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[Update] DOJ Files Antitrust Case against Google over Alleged Monopolistic Practices

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The US Department of Justice will reportedly present its case against Google for the company’s alleged antitrust practices later this month…

[UPDATE October 20, 2020] The United States Department of Justice filed a landmark antitrust suit against Google today. The legal action alleges the tech giant illegally holds monopolies in search and search advertising. The federal government claims that Google violated antitrust laws, effectively acting as a “gatekeeper” to the internet.

The complaint says the web corporation unlawfully blocked out competitors by engineering deals with phone manufacturers — including Apple and Samsung — to be the default preset search engine. The suit also alleges Google abused its dominant market position with its Android operating system to coerce phone makers to preload Google’s apps onto their devices.

[Original story, posted September 6, 2020] Reports of the US Department of Justice readying antitrust action against Google date back to at least May. Prior to that, fifty state Attorney Generals announced an antitrust investigation into the search giant. Now, fresh reports state that the DOJ is going to move forward by the end of this month. The law enforcement agency will take action against Alphabet, Google’s parent company.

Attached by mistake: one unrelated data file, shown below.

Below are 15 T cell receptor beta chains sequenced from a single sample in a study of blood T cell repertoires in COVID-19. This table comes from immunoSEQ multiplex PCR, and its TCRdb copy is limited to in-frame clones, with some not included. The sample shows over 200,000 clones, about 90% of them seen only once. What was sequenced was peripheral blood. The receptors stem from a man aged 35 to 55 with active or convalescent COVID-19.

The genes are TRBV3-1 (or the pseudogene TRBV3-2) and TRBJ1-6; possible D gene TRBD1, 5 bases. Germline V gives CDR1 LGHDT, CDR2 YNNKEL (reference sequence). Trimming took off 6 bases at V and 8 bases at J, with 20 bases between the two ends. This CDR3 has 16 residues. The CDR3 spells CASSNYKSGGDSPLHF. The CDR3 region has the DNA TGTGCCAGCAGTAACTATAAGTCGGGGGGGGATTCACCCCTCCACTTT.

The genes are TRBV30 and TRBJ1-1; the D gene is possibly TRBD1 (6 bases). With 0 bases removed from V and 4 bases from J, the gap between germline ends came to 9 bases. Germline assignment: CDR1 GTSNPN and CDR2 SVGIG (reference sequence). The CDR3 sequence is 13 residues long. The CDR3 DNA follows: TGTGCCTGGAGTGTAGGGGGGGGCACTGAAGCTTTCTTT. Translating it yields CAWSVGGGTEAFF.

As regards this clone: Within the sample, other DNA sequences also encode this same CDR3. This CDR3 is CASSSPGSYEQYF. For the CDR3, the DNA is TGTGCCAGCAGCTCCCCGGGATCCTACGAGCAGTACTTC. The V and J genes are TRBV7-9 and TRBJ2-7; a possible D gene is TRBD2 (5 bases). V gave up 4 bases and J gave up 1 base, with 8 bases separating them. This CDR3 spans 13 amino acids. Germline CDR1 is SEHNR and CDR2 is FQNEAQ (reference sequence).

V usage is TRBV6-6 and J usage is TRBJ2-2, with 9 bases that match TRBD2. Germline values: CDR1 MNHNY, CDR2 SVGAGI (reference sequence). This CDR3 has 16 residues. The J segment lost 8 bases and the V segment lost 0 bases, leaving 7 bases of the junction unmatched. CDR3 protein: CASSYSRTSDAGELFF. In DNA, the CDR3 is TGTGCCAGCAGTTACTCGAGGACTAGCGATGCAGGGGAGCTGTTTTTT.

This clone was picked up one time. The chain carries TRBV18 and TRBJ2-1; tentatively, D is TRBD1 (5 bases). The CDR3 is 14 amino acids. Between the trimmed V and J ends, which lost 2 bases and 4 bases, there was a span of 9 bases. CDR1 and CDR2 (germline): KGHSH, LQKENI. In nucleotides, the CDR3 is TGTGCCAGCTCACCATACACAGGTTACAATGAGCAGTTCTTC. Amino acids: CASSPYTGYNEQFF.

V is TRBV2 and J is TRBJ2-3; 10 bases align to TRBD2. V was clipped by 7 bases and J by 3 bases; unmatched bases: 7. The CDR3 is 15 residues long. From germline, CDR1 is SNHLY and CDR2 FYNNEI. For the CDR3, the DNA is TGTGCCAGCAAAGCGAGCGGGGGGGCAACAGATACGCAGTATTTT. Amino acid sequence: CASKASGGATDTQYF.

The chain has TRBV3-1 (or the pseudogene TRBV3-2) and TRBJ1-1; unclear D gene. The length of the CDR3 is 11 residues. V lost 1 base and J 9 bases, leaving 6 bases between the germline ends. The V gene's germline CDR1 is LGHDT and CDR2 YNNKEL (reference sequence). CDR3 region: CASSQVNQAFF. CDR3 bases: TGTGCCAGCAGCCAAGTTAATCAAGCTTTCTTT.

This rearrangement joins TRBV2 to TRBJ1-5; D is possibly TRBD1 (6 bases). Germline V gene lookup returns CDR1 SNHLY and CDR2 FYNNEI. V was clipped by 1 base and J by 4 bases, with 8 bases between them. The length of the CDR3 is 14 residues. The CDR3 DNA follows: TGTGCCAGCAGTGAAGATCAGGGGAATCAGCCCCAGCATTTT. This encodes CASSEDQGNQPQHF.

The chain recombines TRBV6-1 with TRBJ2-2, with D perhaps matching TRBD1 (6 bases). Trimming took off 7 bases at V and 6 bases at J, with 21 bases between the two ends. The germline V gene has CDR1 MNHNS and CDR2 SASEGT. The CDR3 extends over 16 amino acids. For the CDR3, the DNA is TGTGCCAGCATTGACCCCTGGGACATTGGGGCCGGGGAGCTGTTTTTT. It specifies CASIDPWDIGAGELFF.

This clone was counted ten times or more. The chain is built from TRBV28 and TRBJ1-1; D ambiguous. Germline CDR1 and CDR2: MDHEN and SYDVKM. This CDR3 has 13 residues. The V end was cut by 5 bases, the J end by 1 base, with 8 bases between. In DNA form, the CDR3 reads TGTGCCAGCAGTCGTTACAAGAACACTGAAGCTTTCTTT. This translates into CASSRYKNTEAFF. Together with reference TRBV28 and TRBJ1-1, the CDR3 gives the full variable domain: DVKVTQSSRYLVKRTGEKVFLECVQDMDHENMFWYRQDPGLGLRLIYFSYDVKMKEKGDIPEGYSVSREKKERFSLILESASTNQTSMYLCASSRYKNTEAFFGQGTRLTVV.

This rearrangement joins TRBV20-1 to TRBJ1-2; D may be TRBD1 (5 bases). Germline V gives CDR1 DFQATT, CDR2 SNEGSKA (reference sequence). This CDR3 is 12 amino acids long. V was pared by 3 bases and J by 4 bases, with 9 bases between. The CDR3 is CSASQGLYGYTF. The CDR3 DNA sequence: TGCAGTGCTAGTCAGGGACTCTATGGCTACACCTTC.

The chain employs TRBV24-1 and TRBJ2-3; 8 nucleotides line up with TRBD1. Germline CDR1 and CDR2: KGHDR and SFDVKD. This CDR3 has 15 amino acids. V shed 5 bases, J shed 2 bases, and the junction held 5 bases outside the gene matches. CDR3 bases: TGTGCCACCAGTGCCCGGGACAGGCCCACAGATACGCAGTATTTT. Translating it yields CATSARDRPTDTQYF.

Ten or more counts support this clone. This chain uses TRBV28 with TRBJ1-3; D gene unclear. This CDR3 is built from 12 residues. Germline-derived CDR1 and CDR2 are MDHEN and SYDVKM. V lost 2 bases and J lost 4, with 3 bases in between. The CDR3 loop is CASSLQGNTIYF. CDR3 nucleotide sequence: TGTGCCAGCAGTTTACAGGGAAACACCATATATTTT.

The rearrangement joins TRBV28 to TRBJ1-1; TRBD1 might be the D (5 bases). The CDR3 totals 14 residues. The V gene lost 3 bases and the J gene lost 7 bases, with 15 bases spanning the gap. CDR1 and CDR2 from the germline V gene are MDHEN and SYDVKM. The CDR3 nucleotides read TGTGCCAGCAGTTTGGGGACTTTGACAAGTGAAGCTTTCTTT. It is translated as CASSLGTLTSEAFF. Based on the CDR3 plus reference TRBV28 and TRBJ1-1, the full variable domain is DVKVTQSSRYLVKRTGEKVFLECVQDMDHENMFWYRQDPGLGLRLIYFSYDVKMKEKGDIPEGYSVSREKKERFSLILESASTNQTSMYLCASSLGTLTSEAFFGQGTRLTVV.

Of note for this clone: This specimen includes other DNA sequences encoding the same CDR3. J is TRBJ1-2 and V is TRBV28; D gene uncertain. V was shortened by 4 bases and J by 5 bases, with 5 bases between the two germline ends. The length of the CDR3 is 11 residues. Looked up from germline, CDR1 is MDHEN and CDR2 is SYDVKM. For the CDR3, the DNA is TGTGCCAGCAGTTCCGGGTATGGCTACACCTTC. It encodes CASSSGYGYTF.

DOJ to Present Antitrust Case against Google Later this Month

Google will face a number of legal challenges for its search and advertising practices, according to news reports. And, it will happen sometime before the end of the month, or possibly later on this year. Regardless of the timing, it will certainly have large ramifications as to how the tech company handles its core businesses.

Currently, the specifics of the tentative cases aren’t known, including whether or not the states will either join in federal actions or file lawsuits on their own. However, there are rumors about the timing and strategy. Apparently, Attorney General William Barr is eager to announce the suit. Meanwhile, some career lawyers argue that this could backfire, given the short time frame, and benefit Google. The tech company only said that it will continue to “engage” with the investigations.

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